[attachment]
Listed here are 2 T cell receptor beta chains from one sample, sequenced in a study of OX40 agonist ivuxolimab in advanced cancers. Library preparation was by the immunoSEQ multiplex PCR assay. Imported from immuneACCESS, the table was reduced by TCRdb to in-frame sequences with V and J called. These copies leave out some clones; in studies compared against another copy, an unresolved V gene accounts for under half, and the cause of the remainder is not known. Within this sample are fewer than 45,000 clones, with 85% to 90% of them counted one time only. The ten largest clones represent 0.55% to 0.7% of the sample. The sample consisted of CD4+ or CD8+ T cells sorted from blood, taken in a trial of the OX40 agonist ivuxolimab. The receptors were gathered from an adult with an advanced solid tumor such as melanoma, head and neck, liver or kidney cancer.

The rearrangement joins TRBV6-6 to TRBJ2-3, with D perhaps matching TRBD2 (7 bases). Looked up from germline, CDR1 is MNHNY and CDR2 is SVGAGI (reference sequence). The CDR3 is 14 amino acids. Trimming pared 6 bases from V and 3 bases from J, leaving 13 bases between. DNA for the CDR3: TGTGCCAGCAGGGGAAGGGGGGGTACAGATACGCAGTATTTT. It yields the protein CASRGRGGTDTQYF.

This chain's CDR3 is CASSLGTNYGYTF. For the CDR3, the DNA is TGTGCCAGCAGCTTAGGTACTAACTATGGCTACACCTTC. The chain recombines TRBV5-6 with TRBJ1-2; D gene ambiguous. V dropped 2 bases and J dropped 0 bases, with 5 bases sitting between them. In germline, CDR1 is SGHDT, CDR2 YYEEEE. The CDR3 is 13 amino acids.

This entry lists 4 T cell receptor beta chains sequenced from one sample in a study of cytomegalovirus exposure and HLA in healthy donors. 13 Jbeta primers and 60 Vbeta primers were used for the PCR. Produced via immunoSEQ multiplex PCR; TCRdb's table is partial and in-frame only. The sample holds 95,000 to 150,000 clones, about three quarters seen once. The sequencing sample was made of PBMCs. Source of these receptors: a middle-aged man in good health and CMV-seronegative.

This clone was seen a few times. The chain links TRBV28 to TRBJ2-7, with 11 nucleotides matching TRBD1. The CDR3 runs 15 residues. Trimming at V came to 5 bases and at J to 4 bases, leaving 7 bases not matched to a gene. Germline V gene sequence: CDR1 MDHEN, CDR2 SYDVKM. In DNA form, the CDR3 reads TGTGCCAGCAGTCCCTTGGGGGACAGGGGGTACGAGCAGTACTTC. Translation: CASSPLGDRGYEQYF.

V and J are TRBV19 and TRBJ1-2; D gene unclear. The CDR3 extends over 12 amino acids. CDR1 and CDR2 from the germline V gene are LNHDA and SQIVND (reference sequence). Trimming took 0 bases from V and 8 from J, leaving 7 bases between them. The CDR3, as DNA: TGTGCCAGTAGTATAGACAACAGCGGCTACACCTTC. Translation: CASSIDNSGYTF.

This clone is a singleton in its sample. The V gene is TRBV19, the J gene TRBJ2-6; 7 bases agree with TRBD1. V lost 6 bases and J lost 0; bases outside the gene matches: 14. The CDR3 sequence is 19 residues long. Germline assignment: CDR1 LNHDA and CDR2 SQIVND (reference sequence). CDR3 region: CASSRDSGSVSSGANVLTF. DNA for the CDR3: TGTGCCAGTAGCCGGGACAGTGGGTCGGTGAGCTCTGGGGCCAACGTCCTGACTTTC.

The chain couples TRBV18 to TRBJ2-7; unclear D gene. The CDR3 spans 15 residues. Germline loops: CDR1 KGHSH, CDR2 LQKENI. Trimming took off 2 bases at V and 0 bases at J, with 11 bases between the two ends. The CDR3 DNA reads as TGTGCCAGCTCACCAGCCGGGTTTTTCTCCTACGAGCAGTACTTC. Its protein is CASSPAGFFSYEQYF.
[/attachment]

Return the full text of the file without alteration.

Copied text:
Listed here are 2 T cell receptor beta chains from one sample, sequenced in a study of OX40 agonist ivuxolimab in advanced cancers. Library preparation was by the immunoSEQ multiplex PCR assay. Imported from immuneACCESS, the table was reduced by TCRdb to in-frame sequences with V and J called. These copies leave out some clones; in studies compared against another copy, an unresolved V gene accounts for under half, and the cause of the remainder is not known. Within this sample are fewer than 45,000 clones, with 85% to 90% of them counted one time only. The ten largest clones represent 0.55% to 0.7% of the sample. The sample consisted of CD4+ or CD8+ T cells sorted from blood, taken in a trial of the OX40 agonist ivuxolimab. The receptors were gathered from an adult with an advanced solid tumor such as melanoma, head and neck, liver or kidney cancer.

The rearrangement joins TRBV6-6 to TRBJ2-3, with D perhaps matching TRBD2 (7 bases). Looked up from germline, CDR1 is MNHNY and CDR2 is SVGAGI (reference sequence). The CDR3 is 14 amino acids. Trimming pared 6 bases from V and 3 bases from J, leaving 13 bases between. DNA for the CDR3: TGTGCCAGCAGGGGAAGGGGGGGTACAGATACGCAGTATTTT. It yields the protein CASRGRGGTDTQYF.

This chain's CDR3 is CASSLGTNYGYTF. For the CDR3, the DNA is TGTGCCAGCAGCTTAGGTACTAACTATGGCTACACCTTC. The chain recombines TRBV5-6 with TRBJ1-2; D gene ambiguous. V dropped 2 bases and J dropped 0 bases, with 5 bases sitting between them. In germline, CDR1 is SGHDT, CDR2 YYEEEE. The CDR3 is 13 amino acids.

This entry lists 4 T cell receptor beta chains sequenced from one sample in a study of cytomegalovirus exposure and HLA in healthy donors. 13 Jbeta primers and 60 Vbeta primers were used for the PCR. Produced via immunoSEQ multiplex PCR; TCRdb's table is partial and in-frame only. The sample holds 95,000 to 150,000 clones, about three quarters seen once. The sequencing sample was made of PBMCs. Source of these receptors: a middle-aged man in good health and CMV-seronegative.

This clone was seen a few times. The chain links TRBV28 to TRBJ2-7, with 11 nucleotides matching TRBD1. The CDR3 runs 15 residues. Trimming at V came to 5 bases and at J to 4 bases, leaving 7 bases not matched to a gene. Germline V gene sequence: CDR1 MDHEN, CDR2 SYDVKM. In DNA form, the CDR3 reads TGTGCCAGCAGTCCCTTGGGGGACAGGGGGTACGAGCAGTACTTC. Translation: CASSPLGDRGYEQYF.

V and J are TRBV19 and TRBJ1-2; D gene unclear. The CDR3 extends over 12 amino acids. CDR1 and CDR2 from the germline V gene are LNHDA and SQIVND (reference sequence). Trimming took 0 bases from V and 8 from J, leaving 7 bases between them. The CDR3, as DNA: TGTGCCAGTAGTATAGACAACAGCGGCTACACCTTC. Translation: CASSIDNSGYTF.

This clone is a singleton in its sample. The V gene is TRBV19, the J gene TRBJ2-6; 7 bases agree with TRBD1. V lost 6 bases and J lost 0; bases outside the gene matches: 14. The CDR3 sequence is 19 residues long. Germline assignment: CDR1 LNHDA and CDR2 SQIVND (reference sequence). CDR3 region: CASSRDSGSVSSGANVLTF. DNA for the CDR3: TGTGCCAGTAGCCGGGACAGTGGGTCGGTGAGCTCTGGGGCCAACGTCCTGACTTTC.

The chain couples TRBV18 to TRBJ2-7; unclear D gene. The CDR3 spans 15 residues. Germline loops: CDR1 KGHSH, CDR2 LQKENI. Trimming took off 2 bases at V and 0 bases at J, with 11 bases between the two ends. The CDR3 DNA reads as TGTGCCAGCTCACCAGCCGGGTTTTTCTCCTACGAGCAGTACTTC. Its protein is CASSPAGFFSYEQYF.